It happens every three months. Super high anxiety levels for just one day. It didn’t used to last for one day; it used to last for a few.

The trigger this time…six uni assignments due in four weeks. My day of anxiety happens when I realise all the due dates collide and I’ve booked in a million extra classes and clients.

I used to work madly on that day of anxiety, sucking every minute out of the day, foregoing eating, my own practice, hell even basic hygiene became a luxury. I questioned my sanity while I ordered takeaway.

It’s taken a journalism degree plus half a science degree to work out what to do. Sit with it.

The same way you sit with someone who’s just lost a loved one. Not talking, not trying, just sitting. Work wise it’s a really unproductive day. I don’t make any headway on assignments. It takes all my sitting to move the anxiety on. Not to revisit until next semester.

Then an enlightening conversation with someone made me realise what I’m doing is not actually sitting but defragging.

Defragmentation.  To rearrange the files on a hard disk for faster data access. After the files are removed, the operating system fills the space systematically with the newly arranged files. The process attempts to create space by compaction, in order to reduce the amount of unorganisation.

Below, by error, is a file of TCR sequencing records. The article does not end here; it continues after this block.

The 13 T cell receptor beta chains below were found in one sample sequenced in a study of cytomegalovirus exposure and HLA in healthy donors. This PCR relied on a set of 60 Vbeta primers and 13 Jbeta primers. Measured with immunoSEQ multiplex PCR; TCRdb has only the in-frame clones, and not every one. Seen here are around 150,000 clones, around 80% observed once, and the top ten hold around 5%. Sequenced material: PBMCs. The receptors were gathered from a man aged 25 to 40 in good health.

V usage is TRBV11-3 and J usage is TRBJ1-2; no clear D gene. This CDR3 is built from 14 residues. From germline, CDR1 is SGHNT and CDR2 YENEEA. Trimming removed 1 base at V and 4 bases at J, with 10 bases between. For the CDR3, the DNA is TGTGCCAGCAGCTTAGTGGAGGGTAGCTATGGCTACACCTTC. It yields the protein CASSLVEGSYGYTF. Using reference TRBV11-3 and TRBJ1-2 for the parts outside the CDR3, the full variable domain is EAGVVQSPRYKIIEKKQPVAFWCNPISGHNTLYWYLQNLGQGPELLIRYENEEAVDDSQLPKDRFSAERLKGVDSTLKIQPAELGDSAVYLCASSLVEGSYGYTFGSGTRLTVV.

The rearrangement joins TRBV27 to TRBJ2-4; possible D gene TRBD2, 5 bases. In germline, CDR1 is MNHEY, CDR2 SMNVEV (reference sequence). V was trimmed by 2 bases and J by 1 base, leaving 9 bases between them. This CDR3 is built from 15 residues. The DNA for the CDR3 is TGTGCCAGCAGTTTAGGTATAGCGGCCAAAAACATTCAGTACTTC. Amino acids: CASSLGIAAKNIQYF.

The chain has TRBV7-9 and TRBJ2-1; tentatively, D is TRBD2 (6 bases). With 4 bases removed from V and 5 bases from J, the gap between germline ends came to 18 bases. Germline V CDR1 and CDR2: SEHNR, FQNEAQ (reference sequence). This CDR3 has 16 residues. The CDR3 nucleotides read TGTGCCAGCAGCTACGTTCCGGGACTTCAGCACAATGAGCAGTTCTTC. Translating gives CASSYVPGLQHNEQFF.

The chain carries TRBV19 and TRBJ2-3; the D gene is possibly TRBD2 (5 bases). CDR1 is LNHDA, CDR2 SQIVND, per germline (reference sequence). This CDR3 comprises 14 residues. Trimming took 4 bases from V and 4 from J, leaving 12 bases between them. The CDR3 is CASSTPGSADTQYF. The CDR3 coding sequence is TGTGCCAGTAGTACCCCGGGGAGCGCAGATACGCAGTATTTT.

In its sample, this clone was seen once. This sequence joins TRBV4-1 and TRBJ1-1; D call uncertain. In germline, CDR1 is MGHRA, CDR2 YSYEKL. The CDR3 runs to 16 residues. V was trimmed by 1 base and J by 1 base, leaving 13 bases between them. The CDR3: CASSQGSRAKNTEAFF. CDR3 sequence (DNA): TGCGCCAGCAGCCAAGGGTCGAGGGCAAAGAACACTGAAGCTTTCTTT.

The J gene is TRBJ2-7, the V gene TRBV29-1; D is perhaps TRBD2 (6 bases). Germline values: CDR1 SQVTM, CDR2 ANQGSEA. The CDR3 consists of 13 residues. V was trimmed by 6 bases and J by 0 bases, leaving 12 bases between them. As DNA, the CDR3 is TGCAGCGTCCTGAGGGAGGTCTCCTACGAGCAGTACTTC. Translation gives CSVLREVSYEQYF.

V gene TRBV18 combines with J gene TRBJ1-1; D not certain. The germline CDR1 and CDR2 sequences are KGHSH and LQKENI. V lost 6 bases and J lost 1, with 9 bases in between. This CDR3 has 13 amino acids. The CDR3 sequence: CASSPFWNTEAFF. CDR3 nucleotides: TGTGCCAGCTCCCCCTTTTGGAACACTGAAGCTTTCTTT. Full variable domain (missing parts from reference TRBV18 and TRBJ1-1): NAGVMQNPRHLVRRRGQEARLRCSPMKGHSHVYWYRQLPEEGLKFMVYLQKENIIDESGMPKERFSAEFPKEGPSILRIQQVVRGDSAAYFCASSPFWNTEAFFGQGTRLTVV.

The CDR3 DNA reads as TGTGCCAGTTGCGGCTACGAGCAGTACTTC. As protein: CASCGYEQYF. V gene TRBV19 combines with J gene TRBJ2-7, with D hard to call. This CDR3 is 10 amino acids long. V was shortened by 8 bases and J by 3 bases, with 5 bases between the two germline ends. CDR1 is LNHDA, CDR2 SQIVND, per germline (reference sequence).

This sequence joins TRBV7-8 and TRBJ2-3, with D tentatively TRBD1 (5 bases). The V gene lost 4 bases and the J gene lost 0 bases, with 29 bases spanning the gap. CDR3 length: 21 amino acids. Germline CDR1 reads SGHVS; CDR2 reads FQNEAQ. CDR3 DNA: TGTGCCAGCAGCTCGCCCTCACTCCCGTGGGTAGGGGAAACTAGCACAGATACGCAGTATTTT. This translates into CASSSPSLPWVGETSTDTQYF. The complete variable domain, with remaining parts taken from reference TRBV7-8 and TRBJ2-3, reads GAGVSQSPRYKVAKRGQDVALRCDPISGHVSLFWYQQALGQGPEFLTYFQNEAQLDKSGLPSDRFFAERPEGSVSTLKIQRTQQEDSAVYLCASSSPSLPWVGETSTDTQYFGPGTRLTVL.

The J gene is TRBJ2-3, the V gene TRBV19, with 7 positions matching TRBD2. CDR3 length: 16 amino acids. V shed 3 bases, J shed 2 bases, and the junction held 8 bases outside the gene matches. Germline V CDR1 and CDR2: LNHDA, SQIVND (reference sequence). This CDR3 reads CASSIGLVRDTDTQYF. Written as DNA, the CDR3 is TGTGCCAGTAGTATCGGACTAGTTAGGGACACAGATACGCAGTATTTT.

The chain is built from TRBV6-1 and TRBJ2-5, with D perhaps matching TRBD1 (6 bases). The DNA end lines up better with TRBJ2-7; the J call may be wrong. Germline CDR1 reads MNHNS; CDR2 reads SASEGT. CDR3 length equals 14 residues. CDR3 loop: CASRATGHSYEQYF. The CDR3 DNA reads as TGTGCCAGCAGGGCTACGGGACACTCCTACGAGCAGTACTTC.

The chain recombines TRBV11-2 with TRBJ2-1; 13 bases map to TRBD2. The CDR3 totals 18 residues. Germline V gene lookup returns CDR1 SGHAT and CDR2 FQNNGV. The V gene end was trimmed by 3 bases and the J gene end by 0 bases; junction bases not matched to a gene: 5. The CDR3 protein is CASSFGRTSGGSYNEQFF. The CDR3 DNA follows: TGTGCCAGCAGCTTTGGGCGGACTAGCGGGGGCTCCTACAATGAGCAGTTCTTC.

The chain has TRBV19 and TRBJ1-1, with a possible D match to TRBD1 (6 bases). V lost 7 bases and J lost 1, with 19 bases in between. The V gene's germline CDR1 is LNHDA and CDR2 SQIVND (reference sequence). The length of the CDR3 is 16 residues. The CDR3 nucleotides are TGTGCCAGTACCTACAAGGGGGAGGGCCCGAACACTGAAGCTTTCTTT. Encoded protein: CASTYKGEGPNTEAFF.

So now I don’t have a day of anxiety. I have a day of defragging.

At some point the defragging works and the feeling passes. It seems to pass quicker just by acknowledging it’s happening. I’m down to one day from three. Perhaps defragging will only take half an hour by the end of my degree.

This quarterly reminder is also really insightful for how I teach. This is how some people live most of their days, defragging. Trying to create a more ordered, harmonious and efficient way of being.

After my day of defragging, I start to do just one thing at a time. The same thing a computer does. An efficient computer, moving quickly from one thing to the next boasting super fast transition times.

I now welcome my next defrag day, sometime in October by my calculations. A day to clear out the crap, reorganise and carry on. It’s really nice to know anxiety has a purpose, that something useful comes out of it.

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